All of us who use repeaters have, at one time or another, "kerchunked" a repeater. The practice involves keying up your transmitter momentarily, then listening for the response from the repeater. While "kerchunking" is not illegal (as long as you identify within 10 minutes), it is generally regarded as poor form, particularly in densely populated areas. The makers of various controllers have included "anti-kerchunk" filters so that control operators can limit the problem in areas where use (and kerchunking) is high.
Perhaps you've noticed that the initial syllable is clipped from the received signal when using the battery save function on your handheld. The AKF on the SARA repeater works in much the same way. When no signal has been received for a time, the controller will "doze off" and not retransmit a received signal until the filter is "saturated." Awakening the controller takes only a moment (1--2 seconds of received signal) and thereafter, as long as the QSO continues, there is no delay in retransmission of received signals.
In mid-May, our repeater experienced entended periods of cycling induced by either intermod or a distant signal source. At midday the controller would cycle for an hour or more, and on at least two occasions, it timed out completely. Enabling the AKF dramatically improved the problem of cycling and I made the decision to leave it on. A problem is that this coincided with my departure from Socorro, so the word was not passed to members as it should have been. For this I apologize.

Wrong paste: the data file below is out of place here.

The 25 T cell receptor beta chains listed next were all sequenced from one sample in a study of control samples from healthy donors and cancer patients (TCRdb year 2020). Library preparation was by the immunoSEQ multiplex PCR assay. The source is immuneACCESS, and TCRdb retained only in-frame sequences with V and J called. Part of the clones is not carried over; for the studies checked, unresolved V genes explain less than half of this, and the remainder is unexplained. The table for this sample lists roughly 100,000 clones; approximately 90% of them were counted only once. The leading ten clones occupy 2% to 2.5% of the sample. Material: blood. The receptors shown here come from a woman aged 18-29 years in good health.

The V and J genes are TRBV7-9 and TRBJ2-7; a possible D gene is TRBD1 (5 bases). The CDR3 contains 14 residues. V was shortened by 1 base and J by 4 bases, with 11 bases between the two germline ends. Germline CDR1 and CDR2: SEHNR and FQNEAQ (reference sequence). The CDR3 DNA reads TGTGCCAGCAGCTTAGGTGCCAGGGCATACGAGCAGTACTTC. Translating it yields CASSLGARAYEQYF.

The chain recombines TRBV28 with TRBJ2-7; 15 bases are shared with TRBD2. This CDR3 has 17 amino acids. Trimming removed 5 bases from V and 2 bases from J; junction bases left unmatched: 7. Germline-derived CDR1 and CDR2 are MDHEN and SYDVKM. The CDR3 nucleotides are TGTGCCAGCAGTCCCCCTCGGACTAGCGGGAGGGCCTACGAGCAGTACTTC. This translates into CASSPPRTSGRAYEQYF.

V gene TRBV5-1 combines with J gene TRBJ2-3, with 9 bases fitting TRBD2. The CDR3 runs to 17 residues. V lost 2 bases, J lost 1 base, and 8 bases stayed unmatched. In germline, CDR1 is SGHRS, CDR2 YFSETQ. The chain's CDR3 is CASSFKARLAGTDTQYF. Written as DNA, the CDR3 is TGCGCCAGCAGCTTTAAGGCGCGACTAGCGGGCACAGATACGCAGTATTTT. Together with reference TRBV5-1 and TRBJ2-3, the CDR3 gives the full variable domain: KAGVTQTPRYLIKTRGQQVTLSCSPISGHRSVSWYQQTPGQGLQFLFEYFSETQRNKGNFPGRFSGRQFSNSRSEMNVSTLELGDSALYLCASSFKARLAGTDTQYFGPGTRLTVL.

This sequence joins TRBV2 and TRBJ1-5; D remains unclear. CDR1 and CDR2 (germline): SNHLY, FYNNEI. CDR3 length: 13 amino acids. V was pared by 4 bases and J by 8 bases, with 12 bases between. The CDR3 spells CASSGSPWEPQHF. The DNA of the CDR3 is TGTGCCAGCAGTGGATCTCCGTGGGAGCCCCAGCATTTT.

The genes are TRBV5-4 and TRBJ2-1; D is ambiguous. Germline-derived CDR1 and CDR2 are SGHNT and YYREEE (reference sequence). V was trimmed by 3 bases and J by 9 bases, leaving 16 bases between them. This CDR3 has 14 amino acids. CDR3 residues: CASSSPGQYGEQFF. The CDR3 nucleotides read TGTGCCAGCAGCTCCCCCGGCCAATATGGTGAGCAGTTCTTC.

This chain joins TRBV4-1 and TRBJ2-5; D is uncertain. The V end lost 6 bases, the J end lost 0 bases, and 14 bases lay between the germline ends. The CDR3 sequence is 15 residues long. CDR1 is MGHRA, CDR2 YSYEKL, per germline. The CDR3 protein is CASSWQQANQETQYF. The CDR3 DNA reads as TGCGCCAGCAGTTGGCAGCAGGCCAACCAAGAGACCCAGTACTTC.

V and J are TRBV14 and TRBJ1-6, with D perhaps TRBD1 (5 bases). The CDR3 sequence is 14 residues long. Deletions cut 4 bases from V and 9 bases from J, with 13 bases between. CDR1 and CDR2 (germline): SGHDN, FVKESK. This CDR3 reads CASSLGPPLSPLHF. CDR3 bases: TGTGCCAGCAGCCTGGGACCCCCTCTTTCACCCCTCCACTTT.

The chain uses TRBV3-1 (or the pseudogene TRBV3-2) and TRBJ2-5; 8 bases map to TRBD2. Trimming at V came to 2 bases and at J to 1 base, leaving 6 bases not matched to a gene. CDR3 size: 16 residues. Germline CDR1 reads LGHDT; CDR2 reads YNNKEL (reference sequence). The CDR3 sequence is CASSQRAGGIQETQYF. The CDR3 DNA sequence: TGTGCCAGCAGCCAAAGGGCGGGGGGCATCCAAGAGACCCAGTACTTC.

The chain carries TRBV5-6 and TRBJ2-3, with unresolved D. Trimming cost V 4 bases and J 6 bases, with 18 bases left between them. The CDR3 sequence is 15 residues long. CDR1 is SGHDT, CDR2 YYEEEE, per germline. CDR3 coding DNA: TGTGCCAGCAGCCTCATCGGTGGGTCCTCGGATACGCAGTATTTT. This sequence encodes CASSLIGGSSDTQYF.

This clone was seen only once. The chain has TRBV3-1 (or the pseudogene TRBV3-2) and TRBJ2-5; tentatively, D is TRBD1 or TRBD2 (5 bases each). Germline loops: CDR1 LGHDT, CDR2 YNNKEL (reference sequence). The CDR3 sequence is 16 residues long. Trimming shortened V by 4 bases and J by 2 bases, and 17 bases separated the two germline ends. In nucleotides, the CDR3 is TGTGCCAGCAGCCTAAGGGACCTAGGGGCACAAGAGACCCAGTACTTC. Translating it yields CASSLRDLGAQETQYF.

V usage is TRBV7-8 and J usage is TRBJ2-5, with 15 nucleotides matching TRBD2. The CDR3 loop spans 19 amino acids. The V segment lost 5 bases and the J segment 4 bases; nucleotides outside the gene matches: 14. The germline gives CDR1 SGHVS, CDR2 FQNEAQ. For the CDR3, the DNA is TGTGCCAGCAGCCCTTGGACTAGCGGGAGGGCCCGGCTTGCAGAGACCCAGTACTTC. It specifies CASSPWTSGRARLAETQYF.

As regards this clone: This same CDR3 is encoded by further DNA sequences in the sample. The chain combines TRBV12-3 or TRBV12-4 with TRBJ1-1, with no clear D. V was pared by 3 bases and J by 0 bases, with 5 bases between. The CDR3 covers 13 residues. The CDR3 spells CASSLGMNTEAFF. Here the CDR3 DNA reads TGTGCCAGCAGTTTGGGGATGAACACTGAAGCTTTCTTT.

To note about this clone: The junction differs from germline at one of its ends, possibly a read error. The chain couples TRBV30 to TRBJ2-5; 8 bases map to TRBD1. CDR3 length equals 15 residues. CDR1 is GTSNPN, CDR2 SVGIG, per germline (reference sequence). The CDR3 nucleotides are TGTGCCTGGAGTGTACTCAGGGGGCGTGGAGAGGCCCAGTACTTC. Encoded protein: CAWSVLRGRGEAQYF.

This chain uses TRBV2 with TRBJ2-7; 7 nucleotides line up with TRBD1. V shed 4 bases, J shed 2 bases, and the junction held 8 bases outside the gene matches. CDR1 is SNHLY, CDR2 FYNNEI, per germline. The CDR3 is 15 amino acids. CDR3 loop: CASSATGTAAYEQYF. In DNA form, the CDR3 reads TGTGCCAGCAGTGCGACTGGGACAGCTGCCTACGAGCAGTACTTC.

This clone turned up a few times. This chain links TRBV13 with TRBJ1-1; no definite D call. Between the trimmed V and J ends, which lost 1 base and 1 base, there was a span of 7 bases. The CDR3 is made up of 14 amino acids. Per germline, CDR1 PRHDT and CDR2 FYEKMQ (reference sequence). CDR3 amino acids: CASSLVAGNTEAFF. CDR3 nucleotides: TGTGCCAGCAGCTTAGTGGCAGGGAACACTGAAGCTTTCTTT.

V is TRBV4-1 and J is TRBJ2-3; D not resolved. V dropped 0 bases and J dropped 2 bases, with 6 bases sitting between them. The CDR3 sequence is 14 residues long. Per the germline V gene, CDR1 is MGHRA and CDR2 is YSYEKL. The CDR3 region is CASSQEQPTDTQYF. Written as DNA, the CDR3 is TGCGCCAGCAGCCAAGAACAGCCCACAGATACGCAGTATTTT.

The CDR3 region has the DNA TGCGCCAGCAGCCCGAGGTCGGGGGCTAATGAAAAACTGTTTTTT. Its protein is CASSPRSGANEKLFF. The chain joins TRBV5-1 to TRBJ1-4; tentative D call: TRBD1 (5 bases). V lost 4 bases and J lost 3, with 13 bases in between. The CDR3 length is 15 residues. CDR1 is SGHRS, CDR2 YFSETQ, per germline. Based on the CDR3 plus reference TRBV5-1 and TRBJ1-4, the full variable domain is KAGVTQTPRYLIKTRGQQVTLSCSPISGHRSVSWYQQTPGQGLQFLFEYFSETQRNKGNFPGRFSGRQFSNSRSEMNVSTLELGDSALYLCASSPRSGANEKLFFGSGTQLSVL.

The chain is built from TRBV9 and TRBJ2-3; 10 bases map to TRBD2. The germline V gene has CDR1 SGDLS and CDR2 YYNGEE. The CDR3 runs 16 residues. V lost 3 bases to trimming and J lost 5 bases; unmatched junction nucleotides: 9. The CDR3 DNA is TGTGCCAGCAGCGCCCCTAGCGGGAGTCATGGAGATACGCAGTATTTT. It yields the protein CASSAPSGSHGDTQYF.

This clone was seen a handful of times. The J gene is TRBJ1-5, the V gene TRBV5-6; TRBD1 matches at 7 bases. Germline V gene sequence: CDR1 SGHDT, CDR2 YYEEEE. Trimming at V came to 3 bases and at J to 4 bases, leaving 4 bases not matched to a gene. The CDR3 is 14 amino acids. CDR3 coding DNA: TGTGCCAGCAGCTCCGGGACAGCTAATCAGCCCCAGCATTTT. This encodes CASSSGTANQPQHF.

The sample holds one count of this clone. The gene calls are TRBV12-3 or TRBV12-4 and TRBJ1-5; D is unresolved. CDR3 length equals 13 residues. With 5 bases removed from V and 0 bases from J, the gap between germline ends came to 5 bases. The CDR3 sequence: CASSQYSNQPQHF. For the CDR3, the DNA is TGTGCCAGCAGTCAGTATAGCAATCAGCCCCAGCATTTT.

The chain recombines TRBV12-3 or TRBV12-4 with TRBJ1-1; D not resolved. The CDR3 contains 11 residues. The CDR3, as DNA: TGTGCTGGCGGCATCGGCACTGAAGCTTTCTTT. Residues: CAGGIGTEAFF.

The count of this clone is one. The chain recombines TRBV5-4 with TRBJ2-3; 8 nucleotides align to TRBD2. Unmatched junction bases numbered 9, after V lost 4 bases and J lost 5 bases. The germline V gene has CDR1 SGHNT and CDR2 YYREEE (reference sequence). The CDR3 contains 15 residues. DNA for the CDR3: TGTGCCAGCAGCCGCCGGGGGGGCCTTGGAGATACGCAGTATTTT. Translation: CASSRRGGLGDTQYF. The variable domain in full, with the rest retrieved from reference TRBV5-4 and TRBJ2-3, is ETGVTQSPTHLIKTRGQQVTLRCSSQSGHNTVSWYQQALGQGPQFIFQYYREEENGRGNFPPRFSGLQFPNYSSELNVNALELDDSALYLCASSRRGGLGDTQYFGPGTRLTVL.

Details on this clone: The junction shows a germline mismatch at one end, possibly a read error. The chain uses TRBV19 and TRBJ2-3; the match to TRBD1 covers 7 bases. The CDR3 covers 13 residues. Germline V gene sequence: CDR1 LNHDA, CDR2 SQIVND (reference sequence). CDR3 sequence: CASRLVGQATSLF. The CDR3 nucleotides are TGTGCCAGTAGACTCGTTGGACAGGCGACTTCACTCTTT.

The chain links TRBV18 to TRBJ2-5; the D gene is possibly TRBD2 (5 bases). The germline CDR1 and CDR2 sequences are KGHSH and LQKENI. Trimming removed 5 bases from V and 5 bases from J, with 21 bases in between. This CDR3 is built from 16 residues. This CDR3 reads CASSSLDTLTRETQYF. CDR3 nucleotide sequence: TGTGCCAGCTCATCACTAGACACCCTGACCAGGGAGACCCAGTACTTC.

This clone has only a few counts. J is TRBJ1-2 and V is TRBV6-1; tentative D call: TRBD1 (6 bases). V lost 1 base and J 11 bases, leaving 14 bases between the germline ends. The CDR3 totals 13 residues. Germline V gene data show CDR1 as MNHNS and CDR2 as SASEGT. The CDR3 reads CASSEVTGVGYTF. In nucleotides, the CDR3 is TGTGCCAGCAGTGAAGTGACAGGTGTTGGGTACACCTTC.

While I am aware that having the filter enabled represents something of an inconvenience for users, we all want our repeater to bring credit to the Association. There are, of course, other possible solutions to the problem. If the squelch is being broken by intermod, an intermod filter might solve the problem. Subaudible (PL) tones were once equated with closed repeaters, but today are a fact of life on open repeaters in areas where there is overlapping coverage on repeater pairs and where interference is common. Arizona, a state much like New Mexico, has just gone to universal PL access for its repeaters. While we have been lucky in Socorro to be operating in a rather pristine RF environment, we can expect that there will be increasing problems in the near future. Perhaps it is time for SARA to implement PL access on its repeater.
Howard Peavey, K9PV
Following the committee's deliberations, the multi-op station was set up with the antenna hanging over the 14th floor balcony of the Dallas Airport Marriott. In addition to Mendelsohn and Quiat, operators included ARRL President Rod Stafford, KB6ZV; Vice President Hugh Turnbull, W3ABC; Executive Vice President Dave Sumner, K1ZZ; and League Counsel Chris Imlay, N3AKD.
Operating for four hours on Saturday night, with 40-meter CW the centerpiece of activity, the group managed 135 QSOs before the telling of Field Day stories outweighed the desire to operate. Should a committee chairman call a meeting on Field Day next year, the group decided it would be mandatory that the chairman also bring the generator.
Heathkit manuals often are available from: Hi-Manuals, PO Box 802, Council Bluffs, IA 51502-0802, tel 712-323-9737; Manuals Plus (test equipment manuals only), PO Box 549, Tooele, UT 84074, tel 801-882-7188; or W7FG Vintage Manuals, 3300 Wayside Dr, Bartlesville, OK 74006, tel 800-807-6146 or 918-333-3754; e-mail w7fgATeigen.net; WWW http://newton.eigen.net/w7fg/.
A "wonderful SAREX contact" was reported from Monroe Elementary School, Santa Barbara, California. As 100 onlookers and TV and newspaper reporters stood by, eight students got to interview the astronauts. The school had snagged shuttle QSOs on the previous pass while setting up, as well as two days earlier. "Thanks to all of the NASA/SAREX folks for putting this together! These kids will never forget it," wrote Winnie Hennigan, KA6OFZ, and Jay Hennigan, WB6RDV.